Ariel Fournier | jhrConcordia
The family members of six victims of police killings held a vigil and a march against police brutality in partnership with coalitions around Montreal on Saturday, October 22.
The march was held on the North American Day To Stop Police Brutality and Repression, to commemorate the six family members and others who have died from tasering, beating and unprovoked shootings.
Groups such as No One is Illegal, Head and Hands, QPIRG and Stella all endorsed the rally.
No One is Illegal member and organizer of the rally, Robyn Maynard, has been promoting this cause along with Project X, an activist program “supporting youth surviving institutional racism and racial profiling.”
“I don’t think that you can really do the nitty-gritty of migrant justice solidarity without challenging the fact that there is extreme police violence and a lot of racial profiling from the police and towards migrant communities,” said Maynard.
Media Co-op journalist Tim McSorley attended the rally and said the event is held in part to combat racism and profiling because the police killings stem from a systemic problem.
“If it was only about shooting people, we’d just be arguing that cops shouldn’t have guns, but it’s more about the inherent problems that exist in the system right now. There’s racial profiling, social profiling and political profiling that leads to police abuse, and I think that’s what involves groups like Head and Hands and No One is Illegal and the Immigrant Workers Union.”
In an effort to combat what Maynard described as the “systemic impunity” of the police force, the rally demanded routine independent inquiries into police killings and the enforcement of coroner recommendations following incidents of that are found to have resulted from police brutality. Participants also demanded more formal charges be layed against attackers.
The event website cites that out of 300 police killings in Quebec, and 63 in Montreal, two cases have been investigated and on both occasions charges were dropped.
Julie Matson who attended the rally fought for a public inquest into her father’s death. She attended the rally on behalf of Ben Matson, who was beaten to death in downtown Vancouver.
Julie Matson, then aged 26, represented herself in court against three city appointed police lawyers. The inquest occurred several years after a crowd of more than fifty people saw her father kicked and beaten by five police officers and put in a police hold that caused him to choke on his own stomach contents.
“There was no accountability for how he died at the end of the public inquest,” said Matson.
The other family members in attendance have also repeatedly asked for investigation into their relatives’ deaths.
Lilian Villanueva attended the rally on behalf of her son, Fredy Villanueva, whose death is currently under coroner investigation. Her son Danny is also currently facing potential deportation, which activists have condemned as a tactic of intimidation related to the case.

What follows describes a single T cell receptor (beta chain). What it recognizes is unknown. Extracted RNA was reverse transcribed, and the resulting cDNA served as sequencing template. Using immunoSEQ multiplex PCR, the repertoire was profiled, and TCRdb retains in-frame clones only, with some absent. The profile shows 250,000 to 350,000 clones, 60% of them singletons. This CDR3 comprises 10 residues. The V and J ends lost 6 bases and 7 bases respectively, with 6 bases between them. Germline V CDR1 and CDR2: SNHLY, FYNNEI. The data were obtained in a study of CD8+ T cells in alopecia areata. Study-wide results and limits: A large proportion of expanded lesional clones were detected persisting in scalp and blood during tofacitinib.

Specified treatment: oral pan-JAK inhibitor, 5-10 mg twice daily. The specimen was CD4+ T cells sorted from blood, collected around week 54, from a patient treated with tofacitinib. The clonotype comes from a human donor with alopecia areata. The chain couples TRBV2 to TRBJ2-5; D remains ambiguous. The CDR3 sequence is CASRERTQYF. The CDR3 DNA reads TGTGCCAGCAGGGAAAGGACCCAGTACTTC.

Police shot Mohamed Anas Bennis twice when he stopped on a walk home from his mosque. Family members were suspicious of police claims that Bennis attacked officers suddenly with a knife. A video of the incident was not made available to the family or shown publicly.
Quilem Registre, Gladys Tolley and Claudio Castagnetta also had family members represent them at the rally. Matson said she regularly meets with the other family victims since they first met at a panel on police brutality in January.
Maynard of No One is Illegal said the rally was the first police brutality protest in Montreal organized with the partnership of victim’s family members.
“I think the power of this march and this vigil with all these families together is that the media had to take note and take seriously what the families were saying, which hasn’t always happened historically.”
Though this is the first Montreal march against police brutality held on October 22, residents may be familiar with the March 15 police brutality protest that garners much media attention each year.
“I’m very supportive of the March 15 rally, but wanted to have something that was family friendly,” said Maynard.
The event often became a stage for police conflict. Dee Lecompte, a member of Coalition Contre la Brutalité Policier, no longer attends the rally.
“I don’t want to go anymore because I think the risk of getting arrested is too high. I support people who go, but you know I’m getting older and I can’t always run away from the cops. I also think some of the anger there is too high. I’m not talking about the organizers but some people are there because they’re just angry.”
Lecompte also said that the media have already imposed a narrative onto the event regardless of action.
“A couple hours before the demonstration and they’re already insulting it on CBC, saying, ‘Oh yes, the violent march.’ They’re already saying what’s it’s going to be and they’re marginalizing the people even further.”
In contrast, Maynard said media attention from the October 22 rally was mostly positive and the event did garner broad national media attention.
“I think that what people face with violence and especially police killings is isolation, and I think that this was a really powerful way to break that isolation.”